What is a DO (Doctor of Osteopathy)? Principles and Doctor Journey


What is a DO doctor? DO stands for Doctor of Osteopathy. A DO is a type of doctor who takes a holistic approach to treating their patients, with a strong focus on prevention as well as treatment. DOs consider the body’s interconnected systems and their influence on each other and employ different methods of treatment than an MD or Doctor of Medicine.

If you’re a premed, you know you want to become a doctor, and you may even have an idea of the specialty you want to pursue, but have you considered becoming a doctor of osteopathy?

In this post, we’ll break down what it means to be a DO, the differences and similarities between osteopathic (DO) and allopathic medicine (MD), and what it takes to become a DO. We’ll also share a list of guides and resources for premeds who are considering the path of osteopathic medicine.


What is a DO (Doctor of Osteopathy)?

A doctor of osteopathy (DO) takes a whole-person approach to medicine, which means they strive to truly listen to their patients and view them as partners in achieving overall health. Rather than simply treating their patients’ symptoms, osteopaths distinguish themselves from allopathic (MD) doctors by practicing holistic medicine, using a complete system of prevention, diagnosis, and treatment.

Just like an allopathic doctor, they utilize the latest science and technology in their practice, can prescribe medications, perform surgeries, etc. They also have the same amount of medical school training and must pass the same licensing exam.

The major difference between osteopathic and allopathic doctors is that osteopathic doctors provide manual medicine therapies that treat the musculoskeletal system—your body’s interconnected system of nerves, muscles, and bones. These manual medicine therapies, known as osteopathic manipulative medicine (OMM), include procedures like massage therapy and spinal manipulation.

Notable osteopathic doctors include the physician to the president of the United States, NASA’s Chief Health and Medical Officer, and physicians to many Olympic-level professional athletes.


What Does it Mean When a Doctor is a DO? The Four Osteopathic Principles

Concepts central to osteopathic medicine originated with the ideas of Andrew Taylor Still, MD in the late 17th century. Still viewed the body as a machine with self-regulatory and self-healing abilities and believed that all elements of a person’s body, mind, and spirit should be included in their overall medicinal care. He founded the first osteopathic college in 1892, and his medical philosophy and general principles are still central in contemporary osteopathic medicine.

There are four basic principles in use throughout all of osteopathic training and practice, also known as the tenets of osteopathic medicine. They have been approved as policy by the American Osteopathic Association House of Delegates.

  1. The body is a unit; the person is a unit of body, mind, and spirit.

The first principle reflects the whole-person approach of osteopathic medicine. DOs recognize that the different parts and systems of the body are interconnected and interdependent. Changes in mental and spiritual health affect the whole body, including all its systems and parts.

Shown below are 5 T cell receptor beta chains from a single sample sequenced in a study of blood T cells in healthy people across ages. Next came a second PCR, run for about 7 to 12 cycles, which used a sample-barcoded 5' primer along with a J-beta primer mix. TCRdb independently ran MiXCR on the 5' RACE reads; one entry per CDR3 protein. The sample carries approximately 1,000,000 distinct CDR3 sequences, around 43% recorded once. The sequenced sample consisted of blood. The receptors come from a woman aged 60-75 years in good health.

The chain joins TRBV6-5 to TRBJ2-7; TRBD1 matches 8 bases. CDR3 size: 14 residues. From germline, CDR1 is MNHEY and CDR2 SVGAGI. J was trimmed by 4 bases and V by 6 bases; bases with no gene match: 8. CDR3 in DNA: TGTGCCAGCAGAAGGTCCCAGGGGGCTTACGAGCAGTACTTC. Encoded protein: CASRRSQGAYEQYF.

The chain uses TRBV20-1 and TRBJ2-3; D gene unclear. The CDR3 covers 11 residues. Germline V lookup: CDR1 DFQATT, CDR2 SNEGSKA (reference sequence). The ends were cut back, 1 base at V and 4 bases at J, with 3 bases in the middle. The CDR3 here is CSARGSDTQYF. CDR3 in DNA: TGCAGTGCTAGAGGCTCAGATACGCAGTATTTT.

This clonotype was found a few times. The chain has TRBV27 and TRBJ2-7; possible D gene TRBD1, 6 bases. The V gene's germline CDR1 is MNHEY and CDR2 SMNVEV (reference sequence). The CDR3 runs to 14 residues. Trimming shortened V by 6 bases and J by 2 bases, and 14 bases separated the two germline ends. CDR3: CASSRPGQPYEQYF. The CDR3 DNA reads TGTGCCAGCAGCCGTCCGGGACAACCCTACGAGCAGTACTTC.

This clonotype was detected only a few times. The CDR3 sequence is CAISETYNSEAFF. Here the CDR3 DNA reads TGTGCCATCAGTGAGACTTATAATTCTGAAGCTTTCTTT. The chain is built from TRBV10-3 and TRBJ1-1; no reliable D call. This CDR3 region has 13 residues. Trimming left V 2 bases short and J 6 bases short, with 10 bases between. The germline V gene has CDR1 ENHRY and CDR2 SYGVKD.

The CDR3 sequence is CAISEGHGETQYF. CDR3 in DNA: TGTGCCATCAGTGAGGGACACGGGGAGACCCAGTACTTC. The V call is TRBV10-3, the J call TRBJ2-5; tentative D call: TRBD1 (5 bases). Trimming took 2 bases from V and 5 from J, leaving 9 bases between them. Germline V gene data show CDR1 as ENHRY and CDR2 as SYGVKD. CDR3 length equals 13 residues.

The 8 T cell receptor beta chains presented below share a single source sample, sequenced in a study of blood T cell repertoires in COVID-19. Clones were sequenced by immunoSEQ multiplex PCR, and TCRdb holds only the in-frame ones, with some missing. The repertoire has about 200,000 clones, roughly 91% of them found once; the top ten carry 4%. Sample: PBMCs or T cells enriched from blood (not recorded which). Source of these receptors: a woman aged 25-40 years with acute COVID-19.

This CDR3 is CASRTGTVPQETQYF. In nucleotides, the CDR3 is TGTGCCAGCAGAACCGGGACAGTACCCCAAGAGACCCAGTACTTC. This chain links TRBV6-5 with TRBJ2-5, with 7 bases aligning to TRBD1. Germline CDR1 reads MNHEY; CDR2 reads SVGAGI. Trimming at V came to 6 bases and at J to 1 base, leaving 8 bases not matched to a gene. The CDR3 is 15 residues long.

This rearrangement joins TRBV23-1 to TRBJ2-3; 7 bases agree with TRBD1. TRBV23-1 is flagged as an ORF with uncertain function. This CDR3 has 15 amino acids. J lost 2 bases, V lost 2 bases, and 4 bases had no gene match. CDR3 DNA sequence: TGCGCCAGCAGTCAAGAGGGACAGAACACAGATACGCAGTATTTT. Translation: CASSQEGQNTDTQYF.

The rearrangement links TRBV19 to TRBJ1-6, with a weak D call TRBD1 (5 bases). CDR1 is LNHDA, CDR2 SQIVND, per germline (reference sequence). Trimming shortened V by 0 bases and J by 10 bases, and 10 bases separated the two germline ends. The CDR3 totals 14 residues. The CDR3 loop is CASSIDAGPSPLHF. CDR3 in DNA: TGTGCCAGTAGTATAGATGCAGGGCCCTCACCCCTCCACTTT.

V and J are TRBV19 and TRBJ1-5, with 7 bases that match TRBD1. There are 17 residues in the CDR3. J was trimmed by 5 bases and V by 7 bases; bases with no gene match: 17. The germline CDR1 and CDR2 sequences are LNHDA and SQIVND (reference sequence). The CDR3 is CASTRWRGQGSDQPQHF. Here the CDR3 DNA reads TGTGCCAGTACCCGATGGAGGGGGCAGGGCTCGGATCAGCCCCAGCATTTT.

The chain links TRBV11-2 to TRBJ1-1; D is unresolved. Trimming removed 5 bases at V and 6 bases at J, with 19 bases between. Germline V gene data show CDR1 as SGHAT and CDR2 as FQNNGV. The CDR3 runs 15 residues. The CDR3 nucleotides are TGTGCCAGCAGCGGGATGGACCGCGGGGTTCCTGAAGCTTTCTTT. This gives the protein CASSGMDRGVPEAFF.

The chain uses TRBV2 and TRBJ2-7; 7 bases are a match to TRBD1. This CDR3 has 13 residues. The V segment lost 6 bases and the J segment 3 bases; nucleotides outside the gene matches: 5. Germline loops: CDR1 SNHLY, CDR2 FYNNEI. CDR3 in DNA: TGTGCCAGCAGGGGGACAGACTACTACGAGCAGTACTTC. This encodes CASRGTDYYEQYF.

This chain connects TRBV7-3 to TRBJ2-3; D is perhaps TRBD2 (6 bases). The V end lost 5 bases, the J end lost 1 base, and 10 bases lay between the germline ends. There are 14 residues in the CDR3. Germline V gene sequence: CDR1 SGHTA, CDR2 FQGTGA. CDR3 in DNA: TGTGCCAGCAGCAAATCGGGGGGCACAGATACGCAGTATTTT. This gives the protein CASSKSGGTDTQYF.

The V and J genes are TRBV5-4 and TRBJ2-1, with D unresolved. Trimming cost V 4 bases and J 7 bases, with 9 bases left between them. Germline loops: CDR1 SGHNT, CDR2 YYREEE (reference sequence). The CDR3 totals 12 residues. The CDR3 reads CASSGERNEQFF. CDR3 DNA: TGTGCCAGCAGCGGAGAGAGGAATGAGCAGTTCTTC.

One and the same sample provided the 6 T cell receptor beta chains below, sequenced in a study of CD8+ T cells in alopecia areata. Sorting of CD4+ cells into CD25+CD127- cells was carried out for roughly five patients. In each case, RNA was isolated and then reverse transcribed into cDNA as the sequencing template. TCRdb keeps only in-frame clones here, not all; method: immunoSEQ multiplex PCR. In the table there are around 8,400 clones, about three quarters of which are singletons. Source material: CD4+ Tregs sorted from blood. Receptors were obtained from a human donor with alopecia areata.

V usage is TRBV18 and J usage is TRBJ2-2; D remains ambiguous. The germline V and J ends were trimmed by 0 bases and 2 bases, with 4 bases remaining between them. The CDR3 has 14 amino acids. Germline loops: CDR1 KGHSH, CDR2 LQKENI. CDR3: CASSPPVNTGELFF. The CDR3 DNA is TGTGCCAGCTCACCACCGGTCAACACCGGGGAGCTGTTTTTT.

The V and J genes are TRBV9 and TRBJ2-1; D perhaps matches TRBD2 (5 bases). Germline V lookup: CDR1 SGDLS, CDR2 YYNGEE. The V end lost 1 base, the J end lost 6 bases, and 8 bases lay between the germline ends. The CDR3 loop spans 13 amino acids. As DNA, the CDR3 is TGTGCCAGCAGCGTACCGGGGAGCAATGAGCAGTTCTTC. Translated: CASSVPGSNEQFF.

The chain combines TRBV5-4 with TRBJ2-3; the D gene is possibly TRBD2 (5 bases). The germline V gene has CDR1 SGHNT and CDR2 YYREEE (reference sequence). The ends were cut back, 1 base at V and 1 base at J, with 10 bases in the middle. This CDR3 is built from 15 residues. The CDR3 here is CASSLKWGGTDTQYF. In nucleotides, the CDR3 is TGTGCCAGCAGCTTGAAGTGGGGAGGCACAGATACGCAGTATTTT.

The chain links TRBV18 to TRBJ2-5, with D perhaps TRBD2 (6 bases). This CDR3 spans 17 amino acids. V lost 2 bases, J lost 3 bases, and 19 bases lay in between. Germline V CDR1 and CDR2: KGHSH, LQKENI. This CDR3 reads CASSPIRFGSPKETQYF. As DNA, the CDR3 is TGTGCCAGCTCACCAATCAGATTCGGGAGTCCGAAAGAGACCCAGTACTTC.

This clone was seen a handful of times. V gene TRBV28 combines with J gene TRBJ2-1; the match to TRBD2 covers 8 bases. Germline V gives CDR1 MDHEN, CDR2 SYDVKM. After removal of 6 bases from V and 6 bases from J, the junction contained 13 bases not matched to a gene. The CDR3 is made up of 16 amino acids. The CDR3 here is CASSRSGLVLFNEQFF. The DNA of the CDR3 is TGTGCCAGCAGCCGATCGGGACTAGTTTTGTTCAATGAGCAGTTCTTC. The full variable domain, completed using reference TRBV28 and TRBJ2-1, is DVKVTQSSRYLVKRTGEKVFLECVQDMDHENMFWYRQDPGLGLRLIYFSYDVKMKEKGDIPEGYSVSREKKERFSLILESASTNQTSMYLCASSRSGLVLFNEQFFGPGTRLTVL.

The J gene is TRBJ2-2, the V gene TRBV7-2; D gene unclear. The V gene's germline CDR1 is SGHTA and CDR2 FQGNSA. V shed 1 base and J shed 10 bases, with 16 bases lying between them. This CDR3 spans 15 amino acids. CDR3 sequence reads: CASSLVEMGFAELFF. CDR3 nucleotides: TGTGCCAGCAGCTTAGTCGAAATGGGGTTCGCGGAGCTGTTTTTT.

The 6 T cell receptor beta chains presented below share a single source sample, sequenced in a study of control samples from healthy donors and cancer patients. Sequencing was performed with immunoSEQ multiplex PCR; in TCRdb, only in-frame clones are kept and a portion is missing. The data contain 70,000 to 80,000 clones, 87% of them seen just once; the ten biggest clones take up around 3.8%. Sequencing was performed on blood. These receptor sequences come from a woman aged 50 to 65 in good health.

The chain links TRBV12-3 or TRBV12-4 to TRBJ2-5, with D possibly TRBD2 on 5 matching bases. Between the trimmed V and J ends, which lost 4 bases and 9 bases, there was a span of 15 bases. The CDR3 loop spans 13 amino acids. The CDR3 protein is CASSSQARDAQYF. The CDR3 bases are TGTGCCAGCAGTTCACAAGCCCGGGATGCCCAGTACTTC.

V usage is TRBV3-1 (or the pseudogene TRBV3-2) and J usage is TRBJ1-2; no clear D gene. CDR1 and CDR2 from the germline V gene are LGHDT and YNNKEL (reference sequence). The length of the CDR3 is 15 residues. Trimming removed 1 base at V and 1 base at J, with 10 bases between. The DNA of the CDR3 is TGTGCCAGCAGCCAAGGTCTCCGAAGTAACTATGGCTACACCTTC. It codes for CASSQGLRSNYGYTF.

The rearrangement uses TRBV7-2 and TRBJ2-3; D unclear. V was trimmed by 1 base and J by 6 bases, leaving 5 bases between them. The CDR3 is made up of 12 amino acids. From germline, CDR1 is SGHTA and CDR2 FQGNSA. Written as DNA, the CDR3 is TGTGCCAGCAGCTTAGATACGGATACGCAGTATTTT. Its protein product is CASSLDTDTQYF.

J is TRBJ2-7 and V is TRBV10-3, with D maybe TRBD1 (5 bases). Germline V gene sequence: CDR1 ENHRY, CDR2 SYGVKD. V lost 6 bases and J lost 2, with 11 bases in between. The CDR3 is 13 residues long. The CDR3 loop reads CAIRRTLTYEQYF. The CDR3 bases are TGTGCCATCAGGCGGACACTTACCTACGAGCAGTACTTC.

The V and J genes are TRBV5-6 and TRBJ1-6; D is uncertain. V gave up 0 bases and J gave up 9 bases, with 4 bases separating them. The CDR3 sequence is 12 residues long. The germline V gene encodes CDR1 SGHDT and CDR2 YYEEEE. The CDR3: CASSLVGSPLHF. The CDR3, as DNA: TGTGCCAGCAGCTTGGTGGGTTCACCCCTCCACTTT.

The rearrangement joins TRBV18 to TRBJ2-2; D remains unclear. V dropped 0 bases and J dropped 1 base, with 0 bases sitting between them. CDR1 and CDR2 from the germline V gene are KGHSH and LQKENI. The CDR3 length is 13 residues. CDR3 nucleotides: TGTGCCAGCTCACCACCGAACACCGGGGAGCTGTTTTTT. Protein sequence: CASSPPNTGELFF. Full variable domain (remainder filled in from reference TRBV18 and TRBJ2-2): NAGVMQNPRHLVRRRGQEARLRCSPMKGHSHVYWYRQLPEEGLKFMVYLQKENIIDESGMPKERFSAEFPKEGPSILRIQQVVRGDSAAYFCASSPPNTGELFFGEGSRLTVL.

1. The body is capable of self-regulation, self-healing, and health maintenance.

DOs recognize the power of the body and its systems to regulate itself and heal itself from injury. When disease is present, or systems are operating sub-optimally, DOs work with the body’s complex, homeostatic, and self-regulatory functions to restore its self-healing capacity and enhance the immune system.

  1. Structure and function are reciprocally interrelated.

This means that the structure of the body influences its function and vice versa. If there is a problem in one part of the body, that area’s function may be affected.

  1. Rational treatment is based upon an understanding of the basic principles of body unity, self-regulation, and the interrelationship of structure and function.

Osteopathic physicians understand these principles and use them in their medical practice to manage health and treat disease.


Doctor of Osteopathy Demographics

The American Osteopathic Association’s 2022 Report says osteopathic physicians comprise 11% of all doctors in the United States, with more than 141,000 currently practicing. Over 7,300 joined the workforce in 2022, and currently, over 36,500 osteopathic medical school students are on the path to enter the profession.

There are fewer female DOs than men overall, with females comprising 43% of actively practicing DOs. However, more and more females are entering osteopathic medicine. Over the past decade, the proportion of female DOs in active practice has increased by 18%.

Most DOs enter practice in locations near where they completed their medical training and many colleges of osteopathic medicine are located in underserved regions. This means osteopaths practice in almost every state. The AOA Osteopathic Medical Profession Report shares that the states with the most DOs include California (11,101), Pennsylvania (10,824), Florida (10,641), Michigan (8,910), New York (8,650), and Texas (8,171).

Primary care is a common specialty for osteopathic doctors, with 57% of DOs currently practicing in the field. This is because many osteopathy education programs emphasize primary care, and graduates tend to enter specialties like family medicine, internal medicine, pediatrics, and obstetrics/gynecology.

43% of DOs practice in other medical specialties, and DOs are present in all medical specialties. The top 5 non-primary care specialties for DOs include emergency medicine (10,474), anesthesiology (4,471), obstetrics and gynecology (4,305), general surgery (3,955), and psychiatry (3,950).


DO vs. MD: Osteopathic vs. Allopathic Medicine

Two types of doctors practicing medicine - DO vs. MD

Doctor of Osteopathic Medicine (DO)SimilaritiesDoctor of Medicine (MD)
DOs take a holistic approach focused on treating the whole patient, not only their symptoms.

DOs are trained in osteopathic manual manipulation.

Most DOs practice in primary care.

DOs must pass the Comprehensive Osteopathic Medical Licensing Exam.

Both DOs and MDs need a bachelor’s degree and four years of medical school.